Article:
The bowtie-wearing bartender twisted the top off a stray beer and handed to me. “C’mon, man. I’m not open yet,” he said quietly. I lifted the beer in a quasi celebratory fashion, toasting him. “Feliz navidad,” I said. He turned his back on me and busied himself behind the bar. I took a sip of the beer and discovered that it was practically room temperature. Complaining, I figured, would have been beyond the pale. I begrudgingly drank it, with each subsequent sip more tepid than the last.
A few minutes later, Dan Simpson came out of his office. He was the first of the werewolves to join the party. The rest of them stayed in their offices, heads down, phones glued to sides of their heads. Dan Simpson walked up to the bar and ordered a scotch. Without hesitation, the bartender poured for him.
I liked Dan Simpson’s willingness to forego the office dramatics, to hang up his phone and to enjoy the party. He was confident and sure of himself. “Nothing quite like that first sip of scotch at the holiday party,” he said to no one in particular. He gave his drink a hungry sniff, then tilted his head back. He closed his eyes and poured the scotch down. Then he opened his eyes, and focused on me. I’d been working there for three months at the point but it was as if he was seeing me for the first time. Dan Simpson tilted his head sideways.
“You look like Bill Gates,” he said to me. “Bill Gates at a kids Halloween party.”
Music played from a small radio on one of the secretaries desks. There was no dancing. The werewolves refused to leave their offices. It was a game of Russian roulette. It was a Mexican standoff. They sat there, refusing to be seen enjoying themselves in the least.
Then, one by one, the investors appeared. We got buzzed under the hardboiled glare of the overhead office lights. We started letting out rabid, communal whoops whenever another one hung up his phone, switched off his lights, and joined us.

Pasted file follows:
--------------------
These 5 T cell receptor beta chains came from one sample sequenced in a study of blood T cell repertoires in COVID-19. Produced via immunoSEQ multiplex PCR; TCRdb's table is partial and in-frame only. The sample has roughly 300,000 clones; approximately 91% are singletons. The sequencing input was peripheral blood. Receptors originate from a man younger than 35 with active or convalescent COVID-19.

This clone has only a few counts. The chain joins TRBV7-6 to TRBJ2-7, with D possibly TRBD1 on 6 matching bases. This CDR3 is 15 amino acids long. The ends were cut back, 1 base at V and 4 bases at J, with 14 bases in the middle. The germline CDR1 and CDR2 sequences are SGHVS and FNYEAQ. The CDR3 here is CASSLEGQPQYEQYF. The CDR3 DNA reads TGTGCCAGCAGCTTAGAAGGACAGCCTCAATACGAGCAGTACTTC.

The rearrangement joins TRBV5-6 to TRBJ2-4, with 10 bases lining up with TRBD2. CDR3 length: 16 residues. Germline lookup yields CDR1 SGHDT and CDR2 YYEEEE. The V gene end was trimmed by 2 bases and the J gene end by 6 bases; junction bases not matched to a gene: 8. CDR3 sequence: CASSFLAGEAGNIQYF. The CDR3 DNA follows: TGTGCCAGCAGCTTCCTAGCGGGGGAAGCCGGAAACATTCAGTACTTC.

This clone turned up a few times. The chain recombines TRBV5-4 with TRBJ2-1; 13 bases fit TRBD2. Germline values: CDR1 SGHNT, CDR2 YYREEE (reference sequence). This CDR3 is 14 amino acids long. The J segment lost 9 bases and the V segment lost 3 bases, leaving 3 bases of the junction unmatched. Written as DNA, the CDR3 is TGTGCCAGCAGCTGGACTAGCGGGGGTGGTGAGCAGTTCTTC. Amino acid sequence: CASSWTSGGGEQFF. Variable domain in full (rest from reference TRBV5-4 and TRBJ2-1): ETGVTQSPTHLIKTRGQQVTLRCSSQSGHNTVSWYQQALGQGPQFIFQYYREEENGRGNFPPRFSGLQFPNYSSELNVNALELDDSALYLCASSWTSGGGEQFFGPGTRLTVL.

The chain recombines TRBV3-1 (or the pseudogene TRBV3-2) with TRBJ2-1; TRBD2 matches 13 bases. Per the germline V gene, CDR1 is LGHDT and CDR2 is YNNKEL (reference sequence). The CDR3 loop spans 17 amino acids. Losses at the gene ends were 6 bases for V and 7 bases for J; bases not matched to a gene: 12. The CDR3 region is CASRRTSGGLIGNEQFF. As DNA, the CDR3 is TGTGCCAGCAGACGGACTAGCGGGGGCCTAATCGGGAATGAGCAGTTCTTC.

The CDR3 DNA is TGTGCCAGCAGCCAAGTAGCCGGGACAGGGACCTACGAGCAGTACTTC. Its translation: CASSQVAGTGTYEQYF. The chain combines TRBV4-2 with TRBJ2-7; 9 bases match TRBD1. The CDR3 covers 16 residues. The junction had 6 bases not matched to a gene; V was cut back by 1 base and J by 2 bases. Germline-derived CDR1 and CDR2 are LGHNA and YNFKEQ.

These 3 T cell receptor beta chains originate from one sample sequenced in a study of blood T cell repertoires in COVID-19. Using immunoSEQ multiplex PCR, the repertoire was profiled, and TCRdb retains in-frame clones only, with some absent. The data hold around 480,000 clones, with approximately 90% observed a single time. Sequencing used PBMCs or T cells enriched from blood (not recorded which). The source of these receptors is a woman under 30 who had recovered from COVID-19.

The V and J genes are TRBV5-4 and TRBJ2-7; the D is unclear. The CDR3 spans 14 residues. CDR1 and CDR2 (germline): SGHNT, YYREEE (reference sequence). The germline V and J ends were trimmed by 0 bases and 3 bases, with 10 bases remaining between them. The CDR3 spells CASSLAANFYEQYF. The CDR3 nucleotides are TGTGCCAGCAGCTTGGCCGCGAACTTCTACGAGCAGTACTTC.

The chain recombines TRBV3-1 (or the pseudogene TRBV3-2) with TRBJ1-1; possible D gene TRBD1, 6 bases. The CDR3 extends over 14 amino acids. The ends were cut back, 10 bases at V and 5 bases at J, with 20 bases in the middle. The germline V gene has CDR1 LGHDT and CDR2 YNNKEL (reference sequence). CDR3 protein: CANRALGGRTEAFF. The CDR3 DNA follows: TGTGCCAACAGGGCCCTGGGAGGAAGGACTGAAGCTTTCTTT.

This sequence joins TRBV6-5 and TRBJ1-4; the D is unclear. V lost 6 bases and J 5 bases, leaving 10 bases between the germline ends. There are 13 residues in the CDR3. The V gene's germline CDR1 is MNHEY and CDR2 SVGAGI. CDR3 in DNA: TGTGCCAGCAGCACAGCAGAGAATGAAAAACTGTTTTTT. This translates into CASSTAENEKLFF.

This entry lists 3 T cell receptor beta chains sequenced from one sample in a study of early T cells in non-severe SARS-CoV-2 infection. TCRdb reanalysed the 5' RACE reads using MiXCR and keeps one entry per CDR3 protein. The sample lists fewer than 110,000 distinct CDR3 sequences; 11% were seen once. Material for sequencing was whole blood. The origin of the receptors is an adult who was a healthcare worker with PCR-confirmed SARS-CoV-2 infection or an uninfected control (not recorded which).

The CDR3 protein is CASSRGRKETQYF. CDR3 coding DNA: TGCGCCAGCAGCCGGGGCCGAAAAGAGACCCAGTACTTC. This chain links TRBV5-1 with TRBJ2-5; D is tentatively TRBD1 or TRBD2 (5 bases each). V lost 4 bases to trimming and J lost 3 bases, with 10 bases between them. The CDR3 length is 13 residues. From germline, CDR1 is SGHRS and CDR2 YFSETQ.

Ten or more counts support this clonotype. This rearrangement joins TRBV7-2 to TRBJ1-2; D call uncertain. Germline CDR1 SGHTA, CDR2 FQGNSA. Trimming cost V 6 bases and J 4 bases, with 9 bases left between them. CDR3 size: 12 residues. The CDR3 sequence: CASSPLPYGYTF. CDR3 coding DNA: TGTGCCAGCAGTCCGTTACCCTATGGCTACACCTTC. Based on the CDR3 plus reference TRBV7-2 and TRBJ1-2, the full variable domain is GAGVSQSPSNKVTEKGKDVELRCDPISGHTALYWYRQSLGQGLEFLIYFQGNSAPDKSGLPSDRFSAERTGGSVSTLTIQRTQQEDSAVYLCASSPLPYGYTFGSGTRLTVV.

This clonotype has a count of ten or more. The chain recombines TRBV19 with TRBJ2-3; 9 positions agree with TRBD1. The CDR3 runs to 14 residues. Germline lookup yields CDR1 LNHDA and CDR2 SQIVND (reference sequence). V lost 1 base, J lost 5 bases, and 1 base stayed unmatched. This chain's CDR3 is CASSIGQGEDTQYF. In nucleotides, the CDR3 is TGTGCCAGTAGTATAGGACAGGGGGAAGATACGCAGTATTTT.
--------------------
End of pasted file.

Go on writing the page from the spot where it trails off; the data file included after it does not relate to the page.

Then Donald Windsor and Gary Trumbull. On and on they went. All men. No women.
The last one was Mr. Solverson himself. It was Mr. Solverson’s firm. Our work, I learned, wasn’t finished until Solverson appeared. Around 8 p.m., once all the other werewolves had appeared, his office door opened. The entire place let out a whoop. “HOORAY!” we said.
Mr. Solverson waited for the whoop to run its course. Then he made a speech. “I’ll be honest with you, more honest than they’re being over at Citibank today, I’ll tell you that,” he said. “The fourth quarter wasn’t what we expected. And it wasn’t what we were hoping for. Our projections were off by 8-percent. How we missed by that much, I’ll never know. But you know what? That’s why I get out of bed and come here everyday. It’s never what I’m expecting. Never. I’ve spent 35 years building this firm into what it is today. Of those 35 years, this year, 1997, has been my favorite.”
A few of the well-dressed geese dabbed at their eyes as he said this.
I was buzzed by then. Numb. I went into the men’s room. Two urinals. One was occupied. It was Dan Simpson. “Bill Gates? It’s really you!” he said. “What the hell are you doing at this shitty Christmas party, Bill?”
I told him that I wasn’t Bill Gates.
“Asbury Park is the place, Bill,” he said. “You’ve got to get there now. Twenty years from now, Bill, it’ll be the hottest real estate market in the country. You won’t be able to sniff the air around there unless you have a million dollars and your farts smell like candy canes.”
He looked at me as we both continued to pee. “Asbury Park, Bill. Mark my words. You’ll thank me for this.” He flushed, then left.
Dan Simpson would open a hotel room window in Pittsburgh on a business trip and throw himself out of it two years later.